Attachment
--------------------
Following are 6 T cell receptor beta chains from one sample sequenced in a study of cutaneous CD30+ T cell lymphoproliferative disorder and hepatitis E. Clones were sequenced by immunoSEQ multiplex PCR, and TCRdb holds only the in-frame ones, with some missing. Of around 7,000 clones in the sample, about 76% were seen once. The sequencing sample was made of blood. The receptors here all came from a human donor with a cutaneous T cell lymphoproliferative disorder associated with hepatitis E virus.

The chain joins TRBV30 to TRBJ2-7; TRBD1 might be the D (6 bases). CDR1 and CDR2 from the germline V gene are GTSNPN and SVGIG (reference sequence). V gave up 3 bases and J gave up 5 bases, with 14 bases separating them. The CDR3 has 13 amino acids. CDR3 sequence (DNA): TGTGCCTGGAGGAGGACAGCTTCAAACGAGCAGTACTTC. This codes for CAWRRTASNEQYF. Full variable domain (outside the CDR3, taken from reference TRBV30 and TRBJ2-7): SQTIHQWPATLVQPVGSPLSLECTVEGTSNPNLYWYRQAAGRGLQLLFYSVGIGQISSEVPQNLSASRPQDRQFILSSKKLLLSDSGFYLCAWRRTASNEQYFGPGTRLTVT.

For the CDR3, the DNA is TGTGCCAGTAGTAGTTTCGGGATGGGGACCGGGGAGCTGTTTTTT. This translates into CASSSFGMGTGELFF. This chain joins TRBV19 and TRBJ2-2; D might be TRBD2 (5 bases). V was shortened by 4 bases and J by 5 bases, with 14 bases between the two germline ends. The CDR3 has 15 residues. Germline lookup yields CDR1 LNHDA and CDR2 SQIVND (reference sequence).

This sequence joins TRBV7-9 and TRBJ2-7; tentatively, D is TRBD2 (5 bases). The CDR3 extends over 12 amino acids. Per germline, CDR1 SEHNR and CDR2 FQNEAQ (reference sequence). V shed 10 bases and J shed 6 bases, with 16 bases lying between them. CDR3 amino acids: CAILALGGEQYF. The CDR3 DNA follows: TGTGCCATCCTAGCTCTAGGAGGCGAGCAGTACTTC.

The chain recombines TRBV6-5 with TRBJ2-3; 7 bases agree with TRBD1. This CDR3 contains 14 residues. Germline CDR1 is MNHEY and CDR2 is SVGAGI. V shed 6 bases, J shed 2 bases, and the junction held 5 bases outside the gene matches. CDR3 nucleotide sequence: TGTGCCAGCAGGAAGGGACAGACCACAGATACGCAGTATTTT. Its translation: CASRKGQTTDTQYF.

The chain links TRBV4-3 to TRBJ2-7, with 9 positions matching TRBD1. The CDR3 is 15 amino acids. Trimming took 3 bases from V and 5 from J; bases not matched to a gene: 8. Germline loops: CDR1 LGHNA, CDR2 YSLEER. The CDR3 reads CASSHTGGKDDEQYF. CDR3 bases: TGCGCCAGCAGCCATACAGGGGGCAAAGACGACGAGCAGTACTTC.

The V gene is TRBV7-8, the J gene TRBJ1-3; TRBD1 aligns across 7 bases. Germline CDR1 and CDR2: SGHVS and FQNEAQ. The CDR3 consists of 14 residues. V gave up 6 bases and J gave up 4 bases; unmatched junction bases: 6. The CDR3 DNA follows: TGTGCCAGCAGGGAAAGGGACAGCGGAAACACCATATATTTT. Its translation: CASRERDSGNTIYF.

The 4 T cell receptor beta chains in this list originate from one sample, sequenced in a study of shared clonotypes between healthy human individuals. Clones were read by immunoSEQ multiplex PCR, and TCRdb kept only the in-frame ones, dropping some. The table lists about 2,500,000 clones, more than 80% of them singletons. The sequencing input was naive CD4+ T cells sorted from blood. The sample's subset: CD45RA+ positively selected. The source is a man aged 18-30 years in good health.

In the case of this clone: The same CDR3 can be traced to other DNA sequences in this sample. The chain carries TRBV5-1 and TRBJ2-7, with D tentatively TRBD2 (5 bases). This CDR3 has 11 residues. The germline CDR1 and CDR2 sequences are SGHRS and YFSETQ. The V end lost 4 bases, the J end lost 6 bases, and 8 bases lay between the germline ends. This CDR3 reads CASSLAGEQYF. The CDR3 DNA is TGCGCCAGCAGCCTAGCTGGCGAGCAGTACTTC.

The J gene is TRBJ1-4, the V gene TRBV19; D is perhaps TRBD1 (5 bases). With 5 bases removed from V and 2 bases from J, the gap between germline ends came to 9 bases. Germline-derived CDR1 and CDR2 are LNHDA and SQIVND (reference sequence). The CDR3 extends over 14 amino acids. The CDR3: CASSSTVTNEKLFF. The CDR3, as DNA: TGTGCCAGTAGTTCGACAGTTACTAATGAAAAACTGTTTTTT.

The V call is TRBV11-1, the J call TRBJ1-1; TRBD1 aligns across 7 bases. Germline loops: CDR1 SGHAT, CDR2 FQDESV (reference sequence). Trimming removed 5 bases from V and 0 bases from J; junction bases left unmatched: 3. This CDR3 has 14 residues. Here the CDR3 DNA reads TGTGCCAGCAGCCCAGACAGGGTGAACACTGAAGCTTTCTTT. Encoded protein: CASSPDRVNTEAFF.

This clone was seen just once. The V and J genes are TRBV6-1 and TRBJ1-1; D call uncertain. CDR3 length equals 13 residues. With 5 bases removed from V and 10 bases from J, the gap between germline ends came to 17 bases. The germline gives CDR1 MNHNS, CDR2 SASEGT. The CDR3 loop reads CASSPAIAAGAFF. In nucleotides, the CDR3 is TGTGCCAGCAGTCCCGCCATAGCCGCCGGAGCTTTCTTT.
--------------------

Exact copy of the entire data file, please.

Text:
Following are 6 T cell receptor beta chains from one sample sequenced in a study of cutaneous CD30+ T cell lymphoproliferative disorder and hepatitis E. Clones were sequenced by immunoSEQ multiplex PCR, and TCRdb holds only the in-frame ones, with some missing. Of around 7,000 clones in the sample, about 76% were seen once. The sequencing sample was made of blood. The receptors here all came from a human donor with a cutaneous T cell lymphoproliferative disorder associated with hepatitis E virus.

The chain joins TRBV30 to TRBJ2-7; TRBD1 might be the D (6 bases). CDR1 and CDR2 from the germline V gene are GTSNPN and SVGIG (reference sequence). V gave up 3 bases and J gave up 5 bases, with 14 bases separating them. The CDR3 has 13 amino acids. CDR3 sequence (DNA): TGTGCCTGGAGGAGGACAGCTTCAAACGAGCAGTACTTC. This codes for CAWRRTASNEQYF. Full variable domain (outside the CDR3, taken from reference TRBV30 and TRBJ2-7): SQTIHQWPATLVQPVGSPLSLECTVEGTSNPNLYWYRQAAGRGLQLLFYSVGIGQISSEVPQNLSASRPQDRQFILSSKKLLLSDSGFYLCAWRRTASNEQYFGPGTRLTVT.

For the CDR3, the DNA is TGTGCCAGTAGTAGTTTCGGGATGGGGACCGGGGAGCTGTTTTTT. This translates into CASSSFGMGTGELFF. This chain joins TRBV19 and TRBJ2-2; D might be TRBD2 (5 bases). V was shortened by 4 bases and J by 5 bases, with 14 bases between the two germline ends. The CDR3 has 15 residues. Germline lookup yields CDR1 LNHDA and CDR2 SQIVND (reference sequence).

This sequence joins TRBV7-9 and TRBJ2-7; tentatively, D is TRBD2 (5 bases). The CDR3 extends over 12 amino acids. Per germline, CDR1 SEHNR and CDR2 FQNEAQ (reference sequence). V shed 10 bases and J shed 6 bases, with 16 bases lying between them. CDR3 amino acids: CAILALGGEQYF. The CDR3 DNA follows: TGTGCCATCCTAGCTCTAGGAGGCGAGCAGTACTTC.

The chain recombines TRBV6-5 with TRBJ2-3; 7 bases agree with TRBD1. This CDR3 contains 14 residues. Germline CDR1 is MNHEY and CDR2 is SVGAGI. V shed 6 bases, J shed 2 bases, and the junction held 5 bases outside the gene matches. CDR3 nucleotide sequence: TGTGCCAGCAGGAAGGGACAGACCACAGATACGCAGTATTTT. Its translation: CASRKGQTTDTQYF.

The chain links TRBV4-3 to TRBJ2-7, with 9 positions matching TRBD1. The CDR3 is 15 amino acids. Trimming took 3 bases from V and 5 from J; bases not matched to a gene: 8. Germline loops: CDR1 LGHNA, CDR2 YSLEER. The CDR3 reads CASSHTGGKDDEQYF. CDR3 bases: TGCGCCAGCAGCCATACAGGGGGCAAAGACGACGAGCAGTACTTC.

The V gene is TRBV7-8, the J gene TRBJ1-3; TRBD1 aligns across 7 bases. Germline CDR1 and CDR2: SGHVS and FQNEAQ. The CDR3 consists of 14 residues. V gave up 6 bases and J gave up 4 bases; unmatched junction bases: 6. The CDR3 DNA follows: TGTGCCAGCAGGGAAAGGGACAGCGGAAACACCATATATTTT. Its translation: CASRERDSGNTIYF.

The 4 T cell receptor beta chains in this list originate from one sample, sequenced in a study of shared clonotypes between healthy human individuals. Clones were read by immunoSEQ multiplex PCR, and TCRdb kept only the in-frame ones, dropping some. The table lists about 2,500,000 clones, more than 80% of them singletons. The sequencing input was naive CD4+ T cells sorted from blood. The sample's subset: CD45RA+ positively selected. The source is a man aged 18-30 years in good health.

In the case of this clone: The same CDR3 can be traced to other DNA sequences in this sample. The chain carries TRBV5-1 and TRBJ2-7, with D tentatively TRBD2 (5 bases). This CDR3 has 11 residues. The germline CDR1 and CDR2 sequences are SGHRS and YFSETQ. The V end lost 4 bases, the J end lost 6 bases, and 8 bases lay between the germline ends. This CDR3 reads CASSLAGEQYF. The CDR3 DNA is TGCGCCAGCAGCCTAGCTGGCGAGCAGTACTTC.

The J gene is TRBJ1-4, the V gene TRBV19; D is perhaps TRBD1 (5 bases). With 5 bases removed from V and 2 bases from J, the gap between germline ends came to 9 bases. Germline-derived CDR1 and CDR2 are LNHDA and SQIVND (reference sequence). The CDR3 extends over 14 amino acids. The CDR3: CASSSTVTNEKLFF. The CDR3, as DNA: TGTGCCAGTAGTTCGACAGTTACTAATGAAAAACTGTTTTTT.

The V call is TRBV11-1, the J call TRBJ1-1; TRBD1 aligns across 7 bases. Germline loops: CDR1 SGHAT, CDR2 FQDESV (reference sequence). Trimming removed 5 bases from V and 0 bases from J; junction bases left unmatched: 3. This CDR3 has 14 residues. Here the CDR3 DNA reads TGTGCCAGCAGCCCAGACAGGGTGAACACTGAAGCTTTCTTT. Encoded protein: CASSPDRVNTEAFF.

This clone was seen just once. The V and J genes are TRBV6-1 and TRBJ1-1; D call uncertain. CDR3 length equals 13 residues. With 5 bases removed from V and 10 bases from J, the gap between germline ends came to 17 bases. The germline gives CDR1 MNHNS, CDR2 SASEGT. The CDR3 loop reads CASSPAIAAGAFF. In nucleotides, the CDR3 is TGTGCCAGCAGTCCCGCCATAGCCGCCGGAGCTTTCTTT.